Teacher resources and professional development across the curriculum

Teacher professional development and classroom resources across the curriculum            Solutions for Session 7, Part A

See solutions for Problems: A1 | A2 | A3 | A4 | A5 | A6 | A7 | A8 | A9 | A10    Problem A1

Here is the completed table:   Design 1 Design 2 Design 3  Diameter of the Circle 2 cm 4 cm 6 cm Perimeter of the Hexagon 6 cm 12 cm 18 cm Perimeter of the Square 8 cm 16 cm 24 cm Approximate Circumference of the Circle 6.3 cm 12.6 cm 18.9 cm    Problem A2 The measurements stay in scale. In all three, the diagonal of the hexagon is twice the length of the hexagon's side. Also, as we move from one design to the next, the length of each side of the inscribed hexagon increases by 1; the length of each side of the inscribed hexagon is equal to the radius of the circle (as shown by the inscribed equilateral triangles): The length of each side of the square is the same as the diameter of the circle inscribed within; the ratio of the length of the diameter of the circle to the length of one side of the hexagon is 2/1 for all three designs.   Problem A3

 a. The perimeter of the hexagon is three times the diameter of the circle, and the perimeter of the square is four times the diameter of the circle. b. The circumference of the circle is between these two values, and closer to the hexagon's perimeter. c. The circumference appears to be between 3.1 and 3.2 times larger than the diameter. If a circle had a diameter of 7 cm, you might predict its circumference to be somewhere near 22 cm. As we explore this further, we will see that the relationship between the circumference and diameter is a constant value.   Problem A4

 a. Answers will vary. b. The measured ratio of C/d should be approximately the same for all circular objects. It seems that the relationship between diameter and circumference is linear, and there is some number k so that C = k • d for every circle's circumference and diameter. For now, we can say that this number is just slightly larger than 3.   Problem A5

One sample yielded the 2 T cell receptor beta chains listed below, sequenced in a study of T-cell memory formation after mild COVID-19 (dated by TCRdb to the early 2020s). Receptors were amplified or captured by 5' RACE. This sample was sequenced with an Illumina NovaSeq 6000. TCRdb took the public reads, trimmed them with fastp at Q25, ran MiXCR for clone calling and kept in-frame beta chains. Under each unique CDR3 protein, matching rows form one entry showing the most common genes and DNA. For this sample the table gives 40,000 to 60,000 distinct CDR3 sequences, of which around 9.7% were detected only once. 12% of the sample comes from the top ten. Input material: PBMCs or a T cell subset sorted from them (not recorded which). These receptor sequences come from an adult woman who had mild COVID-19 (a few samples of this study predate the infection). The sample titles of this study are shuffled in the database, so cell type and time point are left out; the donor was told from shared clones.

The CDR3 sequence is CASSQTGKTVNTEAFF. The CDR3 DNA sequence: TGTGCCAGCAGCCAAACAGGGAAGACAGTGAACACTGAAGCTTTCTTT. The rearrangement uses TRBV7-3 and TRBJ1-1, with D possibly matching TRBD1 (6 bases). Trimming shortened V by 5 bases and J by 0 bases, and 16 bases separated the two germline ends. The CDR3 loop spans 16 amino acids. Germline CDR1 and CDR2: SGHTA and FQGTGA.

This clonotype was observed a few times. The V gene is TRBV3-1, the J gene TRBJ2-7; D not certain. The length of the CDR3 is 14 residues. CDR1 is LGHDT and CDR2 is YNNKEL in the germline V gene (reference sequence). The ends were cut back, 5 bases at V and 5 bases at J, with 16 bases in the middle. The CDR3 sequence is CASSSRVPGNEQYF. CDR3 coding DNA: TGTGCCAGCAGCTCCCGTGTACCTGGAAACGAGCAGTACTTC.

a. Answers will vary. The points should roughly form a straight line. If you were to place a line of best fit onto your scatter plot, the line would be y = 3.14 • x. Notice that the ratio C/d is about 3.14 no matter what the size of the circle. This is called a constant ratio since the value is constant, regardless of the circle. Constant change is represented by a straight-line graph and is sometimes referred to as a linear relationship. If the ratio between circumference and diameter differed for every circle, the graph would not be a straight line. b. This suggests that the diameter and circumference are in direct variation; that is, the circumference is a direct multiple of the diameter. Note that since you measured the circumference and diameter, there are likely to be measurement errors which will affect the graphed data.   Problem A6 Answers will vary, but should be close to 3.14 (an approximation for ). Finding the mean minimizes any measurement errors in the calculations of Problem A5.   Problem A7 We've seen that = C/d, where C is the circumference and d is the diameter of a circle. We can multiply both sides of the equation by d to get a new equation as C = d. Because the diameter of a circle is always twice its radius, we can write the new equation as C = • 2r, which is what we wanted.   Problem A8 These forms make calculations involving easier by using an approximation. In cases where there may already be measurement error, it doesn't make sense to use an overly accurate version of . Fractions like 22/7 or decimals like 3.14 do the job nicely in different situations. In practical terms, it is impossible to buy, for example, a length of fencing that measures 4 . In applications, we often want an approximation that we can measure and work with. In mathematics problems, however, it is almost always preferable to use the symbol .   Problem A9 One or the other may be rational, but not both. If they were both rational, their ratio (which is ) would also have to be rational, which it is not. A circle may have a diameter of exactly 12 cm with an irrational circumference, or a circumference of exactly 100 m with an irrational diameter. They can, however, both be irrational.   Problem A10 This answer provides the only way to write the answer exactly. Additionally, it is easier to perform arithmetic with 4 than with a decimal approximation of it. An approximation may be substituted later if needed.